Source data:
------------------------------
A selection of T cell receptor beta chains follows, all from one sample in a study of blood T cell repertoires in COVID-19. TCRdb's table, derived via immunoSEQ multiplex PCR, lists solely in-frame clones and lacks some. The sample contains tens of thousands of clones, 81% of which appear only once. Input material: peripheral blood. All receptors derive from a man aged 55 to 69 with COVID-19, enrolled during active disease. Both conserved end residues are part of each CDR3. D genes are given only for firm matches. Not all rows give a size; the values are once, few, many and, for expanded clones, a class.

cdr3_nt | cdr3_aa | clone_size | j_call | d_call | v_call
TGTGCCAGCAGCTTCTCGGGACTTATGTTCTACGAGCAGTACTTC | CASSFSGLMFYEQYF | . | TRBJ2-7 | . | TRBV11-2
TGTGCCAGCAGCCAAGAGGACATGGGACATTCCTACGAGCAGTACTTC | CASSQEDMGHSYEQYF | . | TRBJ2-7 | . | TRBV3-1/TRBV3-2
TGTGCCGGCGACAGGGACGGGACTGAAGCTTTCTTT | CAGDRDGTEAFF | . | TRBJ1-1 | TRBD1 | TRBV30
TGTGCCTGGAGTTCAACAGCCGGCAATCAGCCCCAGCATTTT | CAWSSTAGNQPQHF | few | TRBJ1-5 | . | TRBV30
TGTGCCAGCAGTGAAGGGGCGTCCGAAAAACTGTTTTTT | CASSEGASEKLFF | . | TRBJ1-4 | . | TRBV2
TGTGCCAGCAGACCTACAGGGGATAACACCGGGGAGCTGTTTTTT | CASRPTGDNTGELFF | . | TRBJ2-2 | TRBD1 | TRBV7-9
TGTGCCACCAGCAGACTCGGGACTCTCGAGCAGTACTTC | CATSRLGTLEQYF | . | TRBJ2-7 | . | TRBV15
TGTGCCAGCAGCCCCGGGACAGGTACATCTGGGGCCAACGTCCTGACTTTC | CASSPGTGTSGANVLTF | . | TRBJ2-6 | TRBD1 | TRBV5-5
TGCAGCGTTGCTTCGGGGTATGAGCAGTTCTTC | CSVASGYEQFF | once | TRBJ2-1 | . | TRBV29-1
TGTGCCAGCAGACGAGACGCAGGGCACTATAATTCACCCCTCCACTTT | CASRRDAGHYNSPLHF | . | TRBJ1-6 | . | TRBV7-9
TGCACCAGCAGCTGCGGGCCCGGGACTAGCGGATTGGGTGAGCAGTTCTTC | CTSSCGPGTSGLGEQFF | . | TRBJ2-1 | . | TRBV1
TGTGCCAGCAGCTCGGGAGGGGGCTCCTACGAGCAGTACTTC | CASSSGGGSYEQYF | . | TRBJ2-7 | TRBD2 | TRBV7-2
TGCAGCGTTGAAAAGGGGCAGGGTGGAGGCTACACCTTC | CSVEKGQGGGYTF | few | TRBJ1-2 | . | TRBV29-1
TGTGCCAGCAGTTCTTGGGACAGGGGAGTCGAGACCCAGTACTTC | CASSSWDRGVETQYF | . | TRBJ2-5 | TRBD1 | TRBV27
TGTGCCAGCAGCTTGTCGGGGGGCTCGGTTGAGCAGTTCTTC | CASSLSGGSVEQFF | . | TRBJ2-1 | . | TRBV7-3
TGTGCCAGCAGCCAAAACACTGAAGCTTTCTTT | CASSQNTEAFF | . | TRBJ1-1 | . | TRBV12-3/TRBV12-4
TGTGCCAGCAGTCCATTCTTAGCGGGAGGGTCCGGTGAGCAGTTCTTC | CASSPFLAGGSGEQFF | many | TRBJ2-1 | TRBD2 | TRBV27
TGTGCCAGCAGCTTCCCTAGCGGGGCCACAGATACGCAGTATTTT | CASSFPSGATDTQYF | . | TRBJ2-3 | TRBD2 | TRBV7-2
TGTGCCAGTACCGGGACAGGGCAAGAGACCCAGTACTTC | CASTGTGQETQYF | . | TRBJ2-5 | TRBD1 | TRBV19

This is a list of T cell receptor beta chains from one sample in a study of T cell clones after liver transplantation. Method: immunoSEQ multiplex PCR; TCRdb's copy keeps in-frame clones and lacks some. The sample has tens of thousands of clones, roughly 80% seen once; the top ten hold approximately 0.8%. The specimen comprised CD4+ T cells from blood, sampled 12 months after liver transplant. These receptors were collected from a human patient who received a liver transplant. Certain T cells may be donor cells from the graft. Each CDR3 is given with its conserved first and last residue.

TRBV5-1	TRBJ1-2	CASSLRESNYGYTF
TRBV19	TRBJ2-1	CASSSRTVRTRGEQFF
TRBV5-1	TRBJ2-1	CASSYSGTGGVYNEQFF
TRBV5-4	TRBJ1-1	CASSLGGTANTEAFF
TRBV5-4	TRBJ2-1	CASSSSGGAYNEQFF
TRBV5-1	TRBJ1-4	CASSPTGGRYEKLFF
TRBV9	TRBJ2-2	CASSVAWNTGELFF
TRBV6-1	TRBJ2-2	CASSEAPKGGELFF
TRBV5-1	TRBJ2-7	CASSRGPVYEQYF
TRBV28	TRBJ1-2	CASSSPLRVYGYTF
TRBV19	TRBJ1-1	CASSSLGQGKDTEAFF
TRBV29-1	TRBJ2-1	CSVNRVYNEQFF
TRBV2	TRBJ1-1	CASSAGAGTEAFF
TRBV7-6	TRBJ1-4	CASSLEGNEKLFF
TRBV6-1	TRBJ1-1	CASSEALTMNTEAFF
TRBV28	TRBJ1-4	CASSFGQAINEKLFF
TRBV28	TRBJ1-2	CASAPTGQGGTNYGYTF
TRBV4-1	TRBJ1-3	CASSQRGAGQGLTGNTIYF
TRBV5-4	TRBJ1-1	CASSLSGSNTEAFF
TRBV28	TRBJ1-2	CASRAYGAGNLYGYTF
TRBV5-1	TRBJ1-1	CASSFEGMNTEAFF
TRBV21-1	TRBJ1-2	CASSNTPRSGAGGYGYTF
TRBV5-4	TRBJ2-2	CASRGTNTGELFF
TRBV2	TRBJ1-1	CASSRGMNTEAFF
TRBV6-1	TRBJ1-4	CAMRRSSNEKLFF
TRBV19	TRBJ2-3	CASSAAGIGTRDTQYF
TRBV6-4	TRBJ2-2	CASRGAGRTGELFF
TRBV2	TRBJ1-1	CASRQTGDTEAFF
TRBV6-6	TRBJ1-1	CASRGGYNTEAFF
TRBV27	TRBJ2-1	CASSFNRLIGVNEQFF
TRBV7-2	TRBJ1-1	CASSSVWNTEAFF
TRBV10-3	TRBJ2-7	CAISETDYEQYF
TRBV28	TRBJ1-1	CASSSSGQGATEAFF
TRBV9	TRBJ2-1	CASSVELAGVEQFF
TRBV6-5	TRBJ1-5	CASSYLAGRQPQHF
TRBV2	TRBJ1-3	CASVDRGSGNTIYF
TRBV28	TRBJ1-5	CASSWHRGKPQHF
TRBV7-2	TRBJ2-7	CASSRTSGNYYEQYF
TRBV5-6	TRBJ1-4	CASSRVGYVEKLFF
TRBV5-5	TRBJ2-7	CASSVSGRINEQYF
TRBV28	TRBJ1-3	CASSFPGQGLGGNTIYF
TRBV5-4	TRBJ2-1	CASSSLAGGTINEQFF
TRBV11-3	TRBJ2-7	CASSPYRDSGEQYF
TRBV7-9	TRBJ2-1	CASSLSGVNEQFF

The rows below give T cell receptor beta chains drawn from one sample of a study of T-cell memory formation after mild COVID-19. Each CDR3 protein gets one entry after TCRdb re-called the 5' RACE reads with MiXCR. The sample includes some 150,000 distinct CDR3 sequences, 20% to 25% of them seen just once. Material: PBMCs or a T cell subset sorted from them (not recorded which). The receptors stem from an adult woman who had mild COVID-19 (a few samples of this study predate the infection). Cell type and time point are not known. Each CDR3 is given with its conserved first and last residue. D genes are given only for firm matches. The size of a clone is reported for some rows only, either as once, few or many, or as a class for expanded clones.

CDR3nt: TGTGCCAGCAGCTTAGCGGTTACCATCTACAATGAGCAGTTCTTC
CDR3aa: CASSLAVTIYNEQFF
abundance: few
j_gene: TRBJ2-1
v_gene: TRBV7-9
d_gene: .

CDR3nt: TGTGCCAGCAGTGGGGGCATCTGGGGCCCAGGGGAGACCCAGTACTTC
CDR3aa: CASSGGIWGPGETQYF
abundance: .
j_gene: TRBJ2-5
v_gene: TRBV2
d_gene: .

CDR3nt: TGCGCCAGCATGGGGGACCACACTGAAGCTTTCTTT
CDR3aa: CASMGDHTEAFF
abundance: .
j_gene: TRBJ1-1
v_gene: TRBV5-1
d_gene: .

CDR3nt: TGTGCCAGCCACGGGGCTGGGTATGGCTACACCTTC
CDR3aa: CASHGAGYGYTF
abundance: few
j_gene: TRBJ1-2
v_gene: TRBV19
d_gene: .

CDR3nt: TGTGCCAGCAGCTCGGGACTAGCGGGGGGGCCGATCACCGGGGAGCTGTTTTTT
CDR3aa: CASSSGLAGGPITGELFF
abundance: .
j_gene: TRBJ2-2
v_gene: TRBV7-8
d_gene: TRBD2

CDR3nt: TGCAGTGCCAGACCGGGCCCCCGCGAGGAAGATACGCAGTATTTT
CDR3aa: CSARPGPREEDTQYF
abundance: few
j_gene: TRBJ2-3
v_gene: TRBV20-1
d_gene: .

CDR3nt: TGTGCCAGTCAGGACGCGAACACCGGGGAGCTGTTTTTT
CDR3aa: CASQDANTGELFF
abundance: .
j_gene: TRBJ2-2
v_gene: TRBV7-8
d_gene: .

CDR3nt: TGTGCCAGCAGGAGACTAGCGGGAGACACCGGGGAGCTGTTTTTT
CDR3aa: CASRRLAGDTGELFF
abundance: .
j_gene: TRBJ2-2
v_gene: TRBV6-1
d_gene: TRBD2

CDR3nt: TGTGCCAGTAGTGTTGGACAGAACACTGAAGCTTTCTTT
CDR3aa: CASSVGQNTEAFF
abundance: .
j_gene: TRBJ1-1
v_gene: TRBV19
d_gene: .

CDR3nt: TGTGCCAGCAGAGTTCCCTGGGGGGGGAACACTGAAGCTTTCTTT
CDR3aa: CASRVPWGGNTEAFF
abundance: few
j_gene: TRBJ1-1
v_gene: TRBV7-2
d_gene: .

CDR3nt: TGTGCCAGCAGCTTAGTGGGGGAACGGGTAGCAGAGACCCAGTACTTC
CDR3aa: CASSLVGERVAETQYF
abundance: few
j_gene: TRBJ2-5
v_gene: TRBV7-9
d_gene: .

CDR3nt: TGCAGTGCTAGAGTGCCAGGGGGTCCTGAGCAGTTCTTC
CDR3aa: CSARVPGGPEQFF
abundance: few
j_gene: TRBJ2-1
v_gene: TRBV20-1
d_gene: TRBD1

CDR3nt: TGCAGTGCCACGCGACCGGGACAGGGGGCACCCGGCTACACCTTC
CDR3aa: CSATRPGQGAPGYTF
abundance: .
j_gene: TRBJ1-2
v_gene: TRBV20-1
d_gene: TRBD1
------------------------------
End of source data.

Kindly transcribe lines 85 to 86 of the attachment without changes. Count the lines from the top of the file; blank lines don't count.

d_gene: .

CDR3nt: TGTGCCAGCCACGGGGCTGGGTATGGCTACACCTTC